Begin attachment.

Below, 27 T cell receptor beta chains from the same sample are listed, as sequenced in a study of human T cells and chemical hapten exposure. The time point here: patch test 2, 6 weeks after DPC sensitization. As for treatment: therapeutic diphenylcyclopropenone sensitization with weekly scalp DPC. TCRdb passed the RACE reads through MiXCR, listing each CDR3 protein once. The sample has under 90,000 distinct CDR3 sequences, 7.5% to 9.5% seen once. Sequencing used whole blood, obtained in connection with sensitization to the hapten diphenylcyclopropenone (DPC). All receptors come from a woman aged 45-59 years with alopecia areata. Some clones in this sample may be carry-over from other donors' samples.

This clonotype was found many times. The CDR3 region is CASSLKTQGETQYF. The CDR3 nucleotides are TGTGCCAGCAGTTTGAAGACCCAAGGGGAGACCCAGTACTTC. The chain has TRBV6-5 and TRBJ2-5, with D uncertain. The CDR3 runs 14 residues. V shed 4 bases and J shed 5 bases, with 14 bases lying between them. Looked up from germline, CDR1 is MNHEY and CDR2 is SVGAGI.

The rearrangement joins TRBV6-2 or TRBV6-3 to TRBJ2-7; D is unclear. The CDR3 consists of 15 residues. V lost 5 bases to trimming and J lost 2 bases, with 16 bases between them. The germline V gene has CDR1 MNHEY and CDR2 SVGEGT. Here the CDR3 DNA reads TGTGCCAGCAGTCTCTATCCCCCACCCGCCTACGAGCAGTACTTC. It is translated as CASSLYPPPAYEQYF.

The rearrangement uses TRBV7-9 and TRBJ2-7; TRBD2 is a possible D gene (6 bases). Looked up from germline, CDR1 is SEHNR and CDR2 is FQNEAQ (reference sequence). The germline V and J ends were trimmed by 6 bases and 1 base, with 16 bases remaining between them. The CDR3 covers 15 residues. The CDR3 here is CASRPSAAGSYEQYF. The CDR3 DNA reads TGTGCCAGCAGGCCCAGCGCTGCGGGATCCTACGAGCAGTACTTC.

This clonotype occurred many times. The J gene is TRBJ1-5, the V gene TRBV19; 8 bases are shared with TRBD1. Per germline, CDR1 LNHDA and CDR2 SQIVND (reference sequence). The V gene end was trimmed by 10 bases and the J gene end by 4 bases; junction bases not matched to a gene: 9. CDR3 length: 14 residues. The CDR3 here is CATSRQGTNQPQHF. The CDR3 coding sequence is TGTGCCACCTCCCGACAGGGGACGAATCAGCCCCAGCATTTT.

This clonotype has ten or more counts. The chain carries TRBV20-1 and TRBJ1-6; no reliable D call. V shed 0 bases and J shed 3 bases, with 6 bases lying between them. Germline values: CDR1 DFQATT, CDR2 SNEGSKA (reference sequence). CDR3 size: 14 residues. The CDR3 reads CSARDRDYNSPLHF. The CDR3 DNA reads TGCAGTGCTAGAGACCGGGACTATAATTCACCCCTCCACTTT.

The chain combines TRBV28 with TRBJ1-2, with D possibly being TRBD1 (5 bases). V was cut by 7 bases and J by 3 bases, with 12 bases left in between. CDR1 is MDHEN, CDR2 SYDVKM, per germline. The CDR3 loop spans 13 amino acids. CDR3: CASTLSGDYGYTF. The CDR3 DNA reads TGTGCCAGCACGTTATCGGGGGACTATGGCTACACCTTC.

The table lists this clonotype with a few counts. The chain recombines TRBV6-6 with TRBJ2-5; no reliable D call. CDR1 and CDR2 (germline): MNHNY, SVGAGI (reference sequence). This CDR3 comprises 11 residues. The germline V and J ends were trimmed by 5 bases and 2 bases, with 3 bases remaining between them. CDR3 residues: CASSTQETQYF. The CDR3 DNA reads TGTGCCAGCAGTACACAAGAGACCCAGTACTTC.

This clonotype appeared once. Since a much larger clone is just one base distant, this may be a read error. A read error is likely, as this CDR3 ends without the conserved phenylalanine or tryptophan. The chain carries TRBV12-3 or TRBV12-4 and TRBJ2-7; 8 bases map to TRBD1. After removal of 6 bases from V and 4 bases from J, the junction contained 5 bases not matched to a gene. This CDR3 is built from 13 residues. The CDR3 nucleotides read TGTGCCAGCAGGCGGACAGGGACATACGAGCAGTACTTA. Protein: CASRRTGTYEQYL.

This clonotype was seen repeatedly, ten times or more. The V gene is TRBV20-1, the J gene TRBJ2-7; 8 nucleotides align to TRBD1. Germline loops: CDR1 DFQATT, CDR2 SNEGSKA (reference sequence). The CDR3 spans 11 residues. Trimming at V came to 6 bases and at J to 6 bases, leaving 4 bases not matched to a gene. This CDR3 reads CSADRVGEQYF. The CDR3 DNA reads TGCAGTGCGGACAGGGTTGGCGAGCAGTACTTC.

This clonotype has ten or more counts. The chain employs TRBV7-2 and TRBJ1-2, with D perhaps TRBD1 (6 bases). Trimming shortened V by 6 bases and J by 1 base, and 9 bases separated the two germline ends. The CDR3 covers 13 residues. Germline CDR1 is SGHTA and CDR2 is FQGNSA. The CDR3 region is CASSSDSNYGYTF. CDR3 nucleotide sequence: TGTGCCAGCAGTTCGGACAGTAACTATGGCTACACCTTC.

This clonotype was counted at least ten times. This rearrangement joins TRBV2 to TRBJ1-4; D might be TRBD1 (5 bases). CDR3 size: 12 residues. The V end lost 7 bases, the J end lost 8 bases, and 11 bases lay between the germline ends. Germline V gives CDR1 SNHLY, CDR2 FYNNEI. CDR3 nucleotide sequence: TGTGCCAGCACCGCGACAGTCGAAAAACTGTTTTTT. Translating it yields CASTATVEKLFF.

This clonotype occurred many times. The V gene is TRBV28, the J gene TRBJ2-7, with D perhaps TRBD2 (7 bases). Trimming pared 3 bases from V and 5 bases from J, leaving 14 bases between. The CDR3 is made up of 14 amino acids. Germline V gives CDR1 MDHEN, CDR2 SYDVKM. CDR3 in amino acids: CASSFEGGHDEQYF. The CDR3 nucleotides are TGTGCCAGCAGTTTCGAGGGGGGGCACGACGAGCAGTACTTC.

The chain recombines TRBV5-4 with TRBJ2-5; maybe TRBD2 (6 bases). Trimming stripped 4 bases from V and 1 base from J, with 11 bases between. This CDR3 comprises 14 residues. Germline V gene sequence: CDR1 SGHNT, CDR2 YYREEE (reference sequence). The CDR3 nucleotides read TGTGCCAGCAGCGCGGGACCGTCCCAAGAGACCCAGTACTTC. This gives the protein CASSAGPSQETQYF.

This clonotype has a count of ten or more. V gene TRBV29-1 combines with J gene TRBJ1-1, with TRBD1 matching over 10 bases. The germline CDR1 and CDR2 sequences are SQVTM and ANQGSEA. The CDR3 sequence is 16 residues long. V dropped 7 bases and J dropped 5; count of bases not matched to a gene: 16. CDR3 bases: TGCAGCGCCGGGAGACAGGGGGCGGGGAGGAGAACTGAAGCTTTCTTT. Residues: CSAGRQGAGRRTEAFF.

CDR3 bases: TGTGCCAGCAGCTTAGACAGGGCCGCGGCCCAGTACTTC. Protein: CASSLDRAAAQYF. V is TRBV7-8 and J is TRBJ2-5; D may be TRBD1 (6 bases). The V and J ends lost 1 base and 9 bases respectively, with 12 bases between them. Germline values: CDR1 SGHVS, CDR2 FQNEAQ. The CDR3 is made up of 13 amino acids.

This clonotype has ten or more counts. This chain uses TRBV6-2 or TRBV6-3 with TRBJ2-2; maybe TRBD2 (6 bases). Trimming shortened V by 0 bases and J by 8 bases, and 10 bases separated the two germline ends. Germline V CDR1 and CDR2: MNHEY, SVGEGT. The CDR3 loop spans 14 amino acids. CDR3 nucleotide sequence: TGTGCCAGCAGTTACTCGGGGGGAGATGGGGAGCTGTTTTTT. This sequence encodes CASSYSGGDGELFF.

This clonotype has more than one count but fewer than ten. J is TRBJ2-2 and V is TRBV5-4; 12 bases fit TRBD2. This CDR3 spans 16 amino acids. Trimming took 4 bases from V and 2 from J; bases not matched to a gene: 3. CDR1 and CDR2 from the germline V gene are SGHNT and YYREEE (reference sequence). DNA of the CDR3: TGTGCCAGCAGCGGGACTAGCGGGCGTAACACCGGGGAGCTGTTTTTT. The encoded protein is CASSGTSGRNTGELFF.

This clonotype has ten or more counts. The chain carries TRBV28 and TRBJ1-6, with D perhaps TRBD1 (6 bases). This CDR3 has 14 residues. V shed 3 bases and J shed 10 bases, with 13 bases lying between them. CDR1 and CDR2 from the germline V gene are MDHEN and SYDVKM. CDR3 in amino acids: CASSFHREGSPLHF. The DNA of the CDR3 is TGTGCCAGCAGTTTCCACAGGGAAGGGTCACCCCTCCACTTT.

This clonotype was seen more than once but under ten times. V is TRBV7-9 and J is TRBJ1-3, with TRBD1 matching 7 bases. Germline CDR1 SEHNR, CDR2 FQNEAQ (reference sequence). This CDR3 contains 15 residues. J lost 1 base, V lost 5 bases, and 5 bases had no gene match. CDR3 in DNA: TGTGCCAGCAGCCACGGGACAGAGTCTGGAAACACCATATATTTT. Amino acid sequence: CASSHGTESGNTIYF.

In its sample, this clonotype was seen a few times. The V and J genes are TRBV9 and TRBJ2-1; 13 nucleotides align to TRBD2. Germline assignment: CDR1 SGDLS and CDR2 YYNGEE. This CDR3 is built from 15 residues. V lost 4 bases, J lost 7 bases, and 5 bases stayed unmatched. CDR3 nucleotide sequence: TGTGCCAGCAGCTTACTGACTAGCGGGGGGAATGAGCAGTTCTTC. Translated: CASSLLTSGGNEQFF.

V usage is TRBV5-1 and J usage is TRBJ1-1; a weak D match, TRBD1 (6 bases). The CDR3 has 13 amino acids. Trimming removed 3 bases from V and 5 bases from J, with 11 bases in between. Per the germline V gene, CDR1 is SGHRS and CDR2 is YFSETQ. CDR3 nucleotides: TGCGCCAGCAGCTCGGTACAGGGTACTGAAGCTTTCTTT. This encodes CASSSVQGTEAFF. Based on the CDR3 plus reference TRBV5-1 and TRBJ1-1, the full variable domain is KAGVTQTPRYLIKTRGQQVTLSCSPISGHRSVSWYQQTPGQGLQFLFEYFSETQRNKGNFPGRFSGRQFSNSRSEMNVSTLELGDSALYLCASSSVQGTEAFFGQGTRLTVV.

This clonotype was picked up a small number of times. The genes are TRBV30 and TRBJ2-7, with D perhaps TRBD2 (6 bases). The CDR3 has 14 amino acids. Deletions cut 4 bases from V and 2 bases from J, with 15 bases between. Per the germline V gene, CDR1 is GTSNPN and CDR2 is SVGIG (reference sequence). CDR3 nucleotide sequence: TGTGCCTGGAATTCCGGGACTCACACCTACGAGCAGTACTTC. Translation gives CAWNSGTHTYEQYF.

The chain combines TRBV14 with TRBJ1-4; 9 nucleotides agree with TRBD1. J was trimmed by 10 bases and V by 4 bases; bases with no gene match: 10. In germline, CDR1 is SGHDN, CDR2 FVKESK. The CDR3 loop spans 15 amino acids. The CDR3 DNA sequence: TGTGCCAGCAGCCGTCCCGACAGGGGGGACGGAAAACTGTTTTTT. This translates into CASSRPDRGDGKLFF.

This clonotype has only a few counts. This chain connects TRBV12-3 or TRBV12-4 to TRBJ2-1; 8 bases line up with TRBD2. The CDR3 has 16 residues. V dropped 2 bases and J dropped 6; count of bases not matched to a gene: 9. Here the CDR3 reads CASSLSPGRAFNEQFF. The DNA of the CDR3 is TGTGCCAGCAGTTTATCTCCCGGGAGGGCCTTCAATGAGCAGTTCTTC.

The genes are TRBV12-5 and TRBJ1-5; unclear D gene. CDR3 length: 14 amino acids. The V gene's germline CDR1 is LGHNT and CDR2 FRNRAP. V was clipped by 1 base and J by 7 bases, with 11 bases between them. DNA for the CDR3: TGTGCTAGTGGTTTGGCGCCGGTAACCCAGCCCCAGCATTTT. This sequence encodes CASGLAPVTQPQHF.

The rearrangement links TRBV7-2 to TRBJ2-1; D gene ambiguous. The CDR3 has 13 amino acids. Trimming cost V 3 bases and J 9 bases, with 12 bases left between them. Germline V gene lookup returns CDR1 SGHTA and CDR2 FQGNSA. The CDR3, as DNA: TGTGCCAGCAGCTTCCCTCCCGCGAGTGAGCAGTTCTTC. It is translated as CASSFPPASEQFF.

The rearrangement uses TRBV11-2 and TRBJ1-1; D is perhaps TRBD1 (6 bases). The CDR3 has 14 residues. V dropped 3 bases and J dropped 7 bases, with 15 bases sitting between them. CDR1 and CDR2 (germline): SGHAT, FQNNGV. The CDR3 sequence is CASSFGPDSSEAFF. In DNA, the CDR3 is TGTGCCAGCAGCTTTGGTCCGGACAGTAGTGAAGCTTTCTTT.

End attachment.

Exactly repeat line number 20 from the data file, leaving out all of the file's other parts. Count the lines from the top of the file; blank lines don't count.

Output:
This clonotype was seen more than once but under ten times. V is TRBV7-9 and J is TRBJ1-3, with TRBD1 matching 7 bases. Germline CDR1 SEHNR, CDR2 FQNEAQ (reference sequence). This CDR3 contains 15 residues. J lost 1 base, V lost 5 bases, and 5 bases had no gene match. CDR3 in DNA: TGTGCCAGCAGCCACGGGACAGAGTCTGGAAACACCATATATTTT. Amino acid sequence: CASSHGTESGNTIYF.